Orientation went okay, as well as can be expected. It's just an hour, and you're with your mom and dad, so how bad can it be? Finn was a little nervous and weirded-out, but he handled it, and eventually he befriended a little boy out on the playground, a great little guy named Ian. (Before then, he just wasn't quite connecting with any of the kids out there, and so he kept pasting a cheerful smile on his face and coming back to play with steady old Fred, who's Sancho Panza to Finn's Don Quixote. Meanwhile, I was thankful I'd brought enormous sunglasses, because seeing him out there tentatively approaching kids and then thinking better of it - and then standing there awkwardly, and then playing with forced wildness with Fred - made tears shoot to my eyes over and over.)
Mr. Norman wasn't what I expected. I'd pictured a gentle bear, some kind of cuddly nerd all grown up. Unsurprisingly, that wasn't the actuality. Mr. Norman is more the golden-boy type, like a camp counselor or tennis star or student body president. He's blond and grinning and brisk. And he's great. He announced to us all that he adores his job, he could never imagine himself doing anything else, and that he wants to give kids the best possible first impression of school, to make it as fun as possible. It's rare to get a male kindergarten teacher, and even rarer to get one like Mr. Norman, who really does give off terrific light.
When the first day came, we walked Finn into the class and saw that - miracle of miracles - his assigned seat was right next to Ian, his new friend. (I'll tell you right now that I am giving credit for this miracle to my dear departed dad and father-in-law. As soon as I saw their names next to each other at their little desk, I knew that the grandpas had a hand in this. It's just like them. And furthermore, I think there was some heavenly string-pulling for Finn to end up at Sacajawea, since when I went down to public school headquarters to enroll him there, they were puzzled in the extreme. Olympic Hills was not, in fact, on their list of schools that was required to give kids the chance to opt out. But since I'd shown up, they'd see what they could do. Strangeness.) (I love fairy tales and I'll love them until the end. I don't like to embrace a prosaic explanation if I can find one that gives me goose bumps.)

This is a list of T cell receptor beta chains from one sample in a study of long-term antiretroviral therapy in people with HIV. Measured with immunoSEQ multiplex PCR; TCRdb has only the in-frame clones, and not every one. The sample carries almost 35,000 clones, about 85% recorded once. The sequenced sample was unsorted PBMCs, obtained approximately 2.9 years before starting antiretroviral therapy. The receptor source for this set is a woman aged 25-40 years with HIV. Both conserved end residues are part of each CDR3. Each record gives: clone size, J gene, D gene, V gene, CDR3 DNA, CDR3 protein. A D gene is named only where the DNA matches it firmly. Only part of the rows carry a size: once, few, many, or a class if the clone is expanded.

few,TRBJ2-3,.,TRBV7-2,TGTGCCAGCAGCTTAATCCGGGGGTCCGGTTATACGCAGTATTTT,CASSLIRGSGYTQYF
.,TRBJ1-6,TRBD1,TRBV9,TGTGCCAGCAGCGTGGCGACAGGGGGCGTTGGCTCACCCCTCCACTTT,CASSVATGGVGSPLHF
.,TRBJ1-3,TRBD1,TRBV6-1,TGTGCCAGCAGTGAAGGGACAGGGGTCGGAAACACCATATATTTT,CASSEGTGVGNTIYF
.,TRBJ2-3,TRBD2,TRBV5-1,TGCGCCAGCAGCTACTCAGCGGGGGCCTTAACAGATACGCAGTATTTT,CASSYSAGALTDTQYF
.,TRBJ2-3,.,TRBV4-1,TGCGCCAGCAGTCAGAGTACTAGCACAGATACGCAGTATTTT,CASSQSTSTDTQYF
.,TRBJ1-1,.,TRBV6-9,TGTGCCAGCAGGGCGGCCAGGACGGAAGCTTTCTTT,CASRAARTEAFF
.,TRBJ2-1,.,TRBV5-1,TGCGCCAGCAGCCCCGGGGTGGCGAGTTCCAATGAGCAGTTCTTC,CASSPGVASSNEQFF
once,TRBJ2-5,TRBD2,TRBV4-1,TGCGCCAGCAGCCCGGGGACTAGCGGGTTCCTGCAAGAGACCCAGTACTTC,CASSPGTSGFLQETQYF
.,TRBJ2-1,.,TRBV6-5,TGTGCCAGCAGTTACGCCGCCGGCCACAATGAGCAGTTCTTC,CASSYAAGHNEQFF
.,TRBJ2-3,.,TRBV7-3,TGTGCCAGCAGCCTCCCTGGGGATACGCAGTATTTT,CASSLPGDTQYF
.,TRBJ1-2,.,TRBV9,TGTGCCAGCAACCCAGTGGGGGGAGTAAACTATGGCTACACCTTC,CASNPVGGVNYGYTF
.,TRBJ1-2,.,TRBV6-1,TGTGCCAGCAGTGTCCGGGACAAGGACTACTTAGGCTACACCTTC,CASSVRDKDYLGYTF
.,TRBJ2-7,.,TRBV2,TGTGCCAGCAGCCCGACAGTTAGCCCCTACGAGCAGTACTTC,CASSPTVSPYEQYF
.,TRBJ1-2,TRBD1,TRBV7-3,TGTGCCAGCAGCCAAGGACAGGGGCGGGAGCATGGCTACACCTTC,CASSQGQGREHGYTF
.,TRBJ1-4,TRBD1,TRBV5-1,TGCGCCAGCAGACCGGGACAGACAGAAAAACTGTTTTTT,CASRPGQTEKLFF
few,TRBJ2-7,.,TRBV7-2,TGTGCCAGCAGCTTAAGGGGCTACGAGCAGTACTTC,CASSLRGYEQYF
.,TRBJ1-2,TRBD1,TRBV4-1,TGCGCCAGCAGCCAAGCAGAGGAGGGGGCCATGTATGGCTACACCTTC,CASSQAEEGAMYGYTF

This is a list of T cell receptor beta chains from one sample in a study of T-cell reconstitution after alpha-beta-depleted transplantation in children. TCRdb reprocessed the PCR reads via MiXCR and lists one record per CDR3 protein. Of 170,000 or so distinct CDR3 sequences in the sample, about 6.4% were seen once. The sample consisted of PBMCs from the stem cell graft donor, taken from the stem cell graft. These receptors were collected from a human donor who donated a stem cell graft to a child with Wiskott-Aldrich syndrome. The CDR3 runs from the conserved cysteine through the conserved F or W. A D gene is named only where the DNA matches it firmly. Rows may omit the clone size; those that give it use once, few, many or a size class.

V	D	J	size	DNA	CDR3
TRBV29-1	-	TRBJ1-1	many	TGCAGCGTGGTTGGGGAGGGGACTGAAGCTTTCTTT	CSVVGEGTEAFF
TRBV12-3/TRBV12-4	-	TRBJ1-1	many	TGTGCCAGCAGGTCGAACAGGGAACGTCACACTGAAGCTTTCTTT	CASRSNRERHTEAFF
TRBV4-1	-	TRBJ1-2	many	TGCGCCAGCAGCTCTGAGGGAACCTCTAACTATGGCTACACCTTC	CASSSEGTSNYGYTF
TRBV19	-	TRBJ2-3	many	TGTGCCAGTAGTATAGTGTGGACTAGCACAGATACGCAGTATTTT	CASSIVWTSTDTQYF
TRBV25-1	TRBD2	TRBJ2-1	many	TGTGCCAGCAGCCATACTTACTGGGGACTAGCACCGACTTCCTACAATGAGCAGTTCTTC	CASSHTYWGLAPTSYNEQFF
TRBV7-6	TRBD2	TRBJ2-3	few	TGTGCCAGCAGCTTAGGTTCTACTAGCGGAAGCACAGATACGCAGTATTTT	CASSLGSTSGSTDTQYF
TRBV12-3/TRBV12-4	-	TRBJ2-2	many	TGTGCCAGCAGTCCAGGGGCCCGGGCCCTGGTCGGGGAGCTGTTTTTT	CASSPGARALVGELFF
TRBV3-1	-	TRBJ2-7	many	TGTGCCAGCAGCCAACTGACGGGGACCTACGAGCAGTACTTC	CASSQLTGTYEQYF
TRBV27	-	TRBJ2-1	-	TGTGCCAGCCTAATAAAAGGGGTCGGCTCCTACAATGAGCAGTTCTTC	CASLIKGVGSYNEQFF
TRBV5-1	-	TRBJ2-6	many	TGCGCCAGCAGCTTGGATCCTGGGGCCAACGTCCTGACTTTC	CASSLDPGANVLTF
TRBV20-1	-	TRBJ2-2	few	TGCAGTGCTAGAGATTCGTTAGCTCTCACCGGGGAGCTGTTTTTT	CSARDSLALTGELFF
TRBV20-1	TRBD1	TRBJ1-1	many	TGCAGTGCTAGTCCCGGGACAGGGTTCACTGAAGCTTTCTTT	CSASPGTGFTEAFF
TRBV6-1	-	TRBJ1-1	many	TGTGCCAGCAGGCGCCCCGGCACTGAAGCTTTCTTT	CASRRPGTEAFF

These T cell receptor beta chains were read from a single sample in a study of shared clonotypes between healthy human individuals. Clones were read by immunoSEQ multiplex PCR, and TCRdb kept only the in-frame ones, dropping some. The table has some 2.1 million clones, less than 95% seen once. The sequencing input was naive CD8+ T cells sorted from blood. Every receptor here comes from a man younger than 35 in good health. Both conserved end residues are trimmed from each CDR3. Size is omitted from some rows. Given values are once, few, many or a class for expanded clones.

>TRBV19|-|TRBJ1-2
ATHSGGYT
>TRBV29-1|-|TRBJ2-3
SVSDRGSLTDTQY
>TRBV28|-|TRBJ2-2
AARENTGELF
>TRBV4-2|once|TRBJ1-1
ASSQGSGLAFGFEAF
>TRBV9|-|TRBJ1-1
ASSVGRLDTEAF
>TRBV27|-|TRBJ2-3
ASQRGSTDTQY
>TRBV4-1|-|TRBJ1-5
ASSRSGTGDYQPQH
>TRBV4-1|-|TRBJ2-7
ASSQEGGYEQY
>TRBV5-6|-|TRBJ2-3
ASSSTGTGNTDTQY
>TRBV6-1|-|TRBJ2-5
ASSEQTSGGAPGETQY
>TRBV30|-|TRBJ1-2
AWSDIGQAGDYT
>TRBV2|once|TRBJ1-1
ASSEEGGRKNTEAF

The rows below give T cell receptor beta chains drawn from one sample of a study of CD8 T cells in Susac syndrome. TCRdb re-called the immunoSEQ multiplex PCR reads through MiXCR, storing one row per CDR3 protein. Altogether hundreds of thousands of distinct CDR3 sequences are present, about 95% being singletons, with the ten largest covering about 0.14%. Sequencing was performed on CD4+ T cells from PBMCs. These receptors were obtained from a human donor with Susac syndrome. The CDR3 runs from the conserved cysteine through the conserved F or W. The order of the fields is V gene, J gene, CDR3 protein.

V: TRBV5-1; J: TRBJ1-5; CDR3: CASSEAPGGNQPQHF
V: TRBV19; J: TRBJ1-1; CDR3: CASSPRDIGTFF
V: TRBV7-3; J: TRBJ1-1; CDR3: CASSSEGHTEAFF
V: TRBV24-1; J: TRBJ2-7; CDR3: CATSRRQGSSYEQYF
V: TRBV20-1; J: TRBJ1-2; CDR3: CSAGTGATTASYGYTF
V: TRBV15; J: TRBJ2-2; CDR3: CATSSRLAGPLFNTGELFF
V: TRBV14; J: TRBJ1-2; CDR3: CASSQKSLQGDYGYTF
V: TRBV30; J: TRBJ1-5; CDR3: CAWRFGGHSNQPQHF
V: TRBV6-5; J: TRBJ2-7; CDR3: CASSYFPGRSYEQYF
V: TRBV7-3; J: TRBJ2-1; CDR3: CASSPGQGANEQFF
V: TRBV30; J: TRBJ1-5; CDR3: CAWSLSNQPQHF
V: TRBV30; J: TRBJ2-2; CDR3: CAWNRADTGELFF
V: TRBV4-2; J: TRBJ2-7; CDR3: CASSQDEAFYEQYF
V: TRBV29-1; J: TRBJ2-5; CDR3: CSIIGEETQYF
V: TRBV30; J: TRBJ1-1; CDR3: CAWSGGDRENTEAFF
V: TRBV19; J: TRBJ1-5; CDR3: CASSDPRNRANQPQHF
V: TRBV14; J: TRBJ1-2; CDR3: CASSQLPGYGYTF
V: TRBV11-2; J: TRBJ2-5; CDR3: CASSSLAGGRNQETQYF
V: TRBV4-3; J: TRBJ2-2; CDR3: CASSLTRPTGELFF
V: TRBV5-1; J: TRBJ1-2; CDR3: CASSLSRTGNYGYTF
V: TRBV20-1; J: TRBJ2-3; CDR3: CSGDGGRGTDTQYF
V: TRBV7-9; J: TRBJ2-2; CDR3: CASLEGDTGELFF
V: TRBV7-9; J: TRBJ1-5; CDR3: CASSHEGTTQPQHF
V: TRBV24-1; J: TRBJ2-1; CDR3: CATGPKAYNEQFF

The wall was lined with smiling parents, and the kids all seemed bubbly and ready to go. As the time came for us to leave, Finn got more and more nervous and then began to cry. I signaled for Dave to take over, and then grabbed Fred (who was ready to enter kindergarten that very day, judging by his enthusiasm for the space) and ran. I made it out the door to the playground and out of view of the classroom window before I burst into tears. Holy fuck. I laughed while I cried, because there I was, the living cliche, the brand-new kindergarten mom beside herself. Dave followed in a couple of minutes, and reported that Mr. Norman had swooped in to comfort Finn and to show him to the "Peace Corner", a groovy little spot in the classroom with a tiny couch and books and a big peace sign hanging on the wall above a basket of stuffed animals. Ian had asked, "Is he crying?" and Mr. Norman responded sweetly, "Yeah, sure he is. It's his first time going to school, so it's a big thing for him."
We went upstairs to the welcome brunch for new parents, but I didn't see one single Bloody Mary available anywhere, so that was a wash.
Oh, man. This will have to be a two-parter. You might think, "Hey, Tina. We're fine with just this one part. You're really more his mom than any of us are, let's remember." But you'll have to bear with me. There's more to report. The rest of the first day, the overwhelming kindness of the other parents, and Mama Crying In the Playground, Round Two. I promise I won't go on and on about this forever. It's just that the first time you jump out of an airplane, your diary entry that night is a little longer than normal.
Okay, then. Off to pick him up from day two. Blow on the dice with me for day three, readers.
P.S. I thought of a solution for this whole thing. I think all of us Rowleys should become huge stoners starting right now. We'll just all smoke weed right before school. Finn, too. All of us. Fred, everybody. We'll just get wicked stoned first thing in the morning. (A Great Toking Sound.) "Heeeeey, Sacajawea. What's the word?" Roll into school, drop him off, roll out of there, no problem. Learning will be fun! Shh, I think this is a no-fail plan.